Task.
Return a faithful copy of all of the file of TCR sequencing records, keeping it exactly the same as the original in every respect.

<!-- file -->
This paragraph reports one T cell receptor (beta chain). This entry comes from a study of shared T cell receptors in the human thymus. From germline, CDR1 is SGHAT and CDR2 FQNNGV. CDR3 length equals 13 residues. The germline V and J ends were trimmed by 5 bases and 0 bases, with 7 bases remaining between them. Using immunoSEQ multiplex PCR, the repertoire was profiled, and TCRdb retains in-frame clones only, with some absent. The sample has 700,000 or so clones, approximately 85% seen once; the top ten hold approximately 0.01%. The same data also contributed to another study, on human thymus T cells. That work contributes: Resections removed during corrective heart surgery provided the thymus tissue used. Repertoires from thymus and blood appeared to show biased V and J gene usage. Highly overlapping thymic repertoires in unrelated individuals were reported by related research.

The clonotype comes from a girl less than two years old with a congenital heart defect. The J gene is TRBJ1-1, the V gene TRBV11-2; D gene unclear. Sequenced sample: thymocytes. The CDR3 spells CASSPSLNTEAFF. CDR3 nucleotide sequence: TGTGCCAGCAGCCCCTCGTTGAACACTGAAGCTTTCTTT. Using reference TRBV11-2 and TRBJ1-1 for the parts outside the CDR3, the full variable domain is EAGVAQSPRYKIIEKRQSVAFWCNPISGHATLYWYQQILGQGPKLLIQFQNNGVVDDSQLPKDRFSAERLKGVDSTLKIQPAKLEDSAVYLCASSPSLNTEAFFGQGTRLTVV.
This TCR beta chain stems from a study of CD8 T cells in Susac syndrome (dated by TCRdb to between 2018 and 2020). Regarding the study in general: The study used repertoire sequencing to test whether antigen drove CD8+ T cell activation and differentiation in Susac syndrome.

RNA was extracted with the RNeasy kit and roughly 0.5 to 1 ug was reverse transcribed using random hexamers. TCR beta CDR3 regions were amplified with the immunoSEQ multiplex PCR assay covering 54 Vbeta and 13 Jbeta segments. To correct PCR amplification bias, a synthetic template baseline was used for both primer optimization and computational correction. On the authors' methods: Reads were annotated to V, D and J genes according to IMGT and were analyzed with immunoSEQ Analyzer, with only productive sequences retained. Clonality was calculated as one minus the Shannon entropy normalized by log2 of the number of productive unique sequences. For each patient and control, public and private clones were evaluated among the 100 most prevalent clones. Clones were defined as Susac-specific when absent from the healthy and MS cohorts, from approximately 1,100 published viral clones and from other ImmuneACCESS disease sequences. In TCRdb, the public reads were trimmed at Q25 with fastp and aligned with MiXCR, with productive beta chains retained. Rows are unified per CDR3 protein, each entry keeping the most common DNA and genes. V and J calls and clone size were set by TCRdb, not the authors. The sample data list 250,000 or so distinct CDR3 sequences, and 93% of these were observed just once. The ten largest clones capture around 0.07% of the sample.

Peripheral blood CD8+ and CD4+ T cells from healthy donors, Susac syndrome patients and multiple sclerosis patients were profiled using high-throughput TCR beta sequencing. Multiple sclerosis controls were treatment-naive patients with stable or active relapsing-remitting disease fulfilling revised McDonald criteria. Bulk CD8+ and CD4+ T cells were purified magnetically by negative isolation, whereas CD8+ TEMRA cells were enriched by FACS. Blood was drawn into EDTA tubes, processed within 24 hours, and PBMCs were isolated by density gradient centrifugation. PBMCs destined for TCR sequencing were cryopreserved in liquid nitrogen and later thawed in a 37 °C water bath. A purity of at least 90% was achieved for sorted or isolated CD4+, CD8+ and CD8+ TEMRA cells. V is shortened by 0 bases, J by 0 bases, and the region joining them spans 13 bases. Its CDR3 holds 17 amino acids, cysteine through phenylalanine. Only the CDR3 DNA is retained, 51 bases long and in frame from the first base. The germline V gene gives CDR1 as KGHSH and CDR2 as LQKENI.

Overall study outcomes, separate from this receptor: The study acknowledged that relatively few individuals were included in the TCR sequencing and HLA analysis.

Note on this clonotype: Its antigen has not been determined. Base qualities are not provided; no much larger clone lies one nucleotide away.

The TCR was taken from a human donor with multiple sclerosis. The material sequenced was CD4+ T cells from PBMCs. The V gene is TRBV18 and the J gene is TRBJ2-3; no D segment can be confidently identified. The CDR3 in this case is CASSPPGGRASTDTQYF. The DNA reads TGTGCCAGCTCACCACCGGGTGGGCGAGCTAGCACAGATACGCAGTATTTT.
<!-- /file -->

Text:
This paragraph reports one T cell receptor (beta chain). This entry comes from a study of shared T cell receptors in the human thymus. From germline, CDR1 is SGHAT and CDR2 FQNNGV. CDR3 length equals 13 residues. The germline V and J ends were trimmed by 5 bases and 0 bases, with 7 bases remaining between them. Using immunoSEQ multiplex PCR, the repertoire was profiled, and TCRdb retains in-frame clones only, with some absent. The sample has 700,000 or so clones, approximately 85% seen once; the top ten hold approximately 0.01%. The same data also contributed to another study, on human thymus T cells. That work contributes: Resections removed during corrective heart surgery provided the thymus tissue used. Repertoires from thymus and blood appeared to show biased V and J gene usage. Highly overlapping thymic repertoires in unrelated individuals were reported by related research.

The clonotype comes from a girl less than two years old with a congenital heart defect. The J gene is TRBJ1-1, the V gene TRBV11-2; D gene unclear. Sequenced sample: thymocytes. The CDR3 spells CASSPSLNTEAFF. CDR3 nucleotide sequence: TGTGCCAGCAGCCCCTCGTTGAACACTGAAGCTTTCTTT. Using reference TRBV11-2 and TRBJ1-1 for the parts outside the CDR3, the full variable domain is EAGVAQSPRYKIIEKRQSVAFWCNPISGHATLYWYQQILGQGPKLLIQFQNNGVVDDSQLPKDRFSAERLKGVDSTLKIQPAKLEDSAVYLCASSPSLNTEAFFGQGTRLTVV.
This TCR beta chain stems from a study of CD8 T cells in Susac syndrome (dated by TCRdb to between 2018 and 2020). Regarding the study in general: The study used repertoire sequencing to test whether antigen drove CD8+ T cell activation and differentiation in Susac syndrome.

RNA was extracted with the RNeasy kit and roughly 0.5 to 1 ug was reverse transcribed using random hexamers. TCR beta CDR3 regions were amplified with the immunoSEQ multiplex PCR assay covering 54 Vbeta and 13 Jbeta segments. To correct PCR amplification bias, a synthetic template baseline was used for both primer optimization and computational correction. On the authors' methods: Reads were annotated to V, D and J genes according to IMGT and were analyzed with immunoSEQ Analyzer, with only productive sequences retained. Clonality was calculated as one minus the Shannon entropy normalized by log2 of the number of productive unique sequences. For each patient and control, public and private clones were evaluated among the 100 most prevalent clones. Clones were defined as Susac-specific when absent from the healthy and MS cohorts, from approximately 1,100 published viral clones and from other ImmuneACCESS disease sequences. In TCRdb, the public reads were trimmed at Q25 with fastp and aligned with MiXCR, with productive beta chains retained. Rows are unified per CDR3 protein, each entry keeping the most common DNA and genes. V and J calls and clone size were set by TCRdb, not the authors. The sample data list 250,000 or so distinct CDR3 sequences, and 93% of these were observed just once. The ten largest clones capture around 0.07% of the sample.

Peripheral blood CD8+ and CD4+ T cells from healthy donors, Susac syndrome patients and multiple sclerosis patients were profiled using high-throughput TCR beta sequencing. Multiple sclerosis controls were treatment-naive patients with stable or active relapsing-remitting disease fulfilling revised McDonald criteria. Bulk CD8+ and CD4+ T cells were purified magnetically by negative isolation, whereas CD8+ TEMRA cells were enriched by FACS. Blood was drawn into EDTA tubes, processed within 24 hours, and PBMCs were isolated by density gradient centrifugation. PBMCs destined for TCR sequencing were cryopreserved in liquid nitrogen and later thawed in a 37 °C water bath. A purity of at least 90% was achieved for sorted or isolated CD4+, CD8+ and CD8+ TEMRA cells. V is shortened by 0 bases, J by 0 bases, and the region joining them spans 13 bases. Its CDR3 holds 17 amino acids, cysteine through phenylalanine. Only the CDR3 DNA is retained, 51 bases long and in frame from the first base. The germline V gene gives CDR1 as KGHSH and CDR2 as LQKENI.

Overall study outcomes, separate from this receptor: The study acknowledged that relatively few individuals were included in the TCR sequencing and HLA analysis.

Note on this clonotype: Its antigen has not been determined. Base qualities are not provided; no much larger clone lies one nucleotide away.

The TCR was taken from a human donor with multiple sclerosis. The material sequenced was CD4+ T cells from PBMCs. The V gene is TRBV18 and the J gene is TRBJ2-3; no D segment can be confidently identified. The CDR3 in this case is CASSPPGGRASTDTQYF. The DNA reads TGTGCCAGCTCACCACCGGGTGGGCGAGCTAGCACAGATACGCAGTATTTT.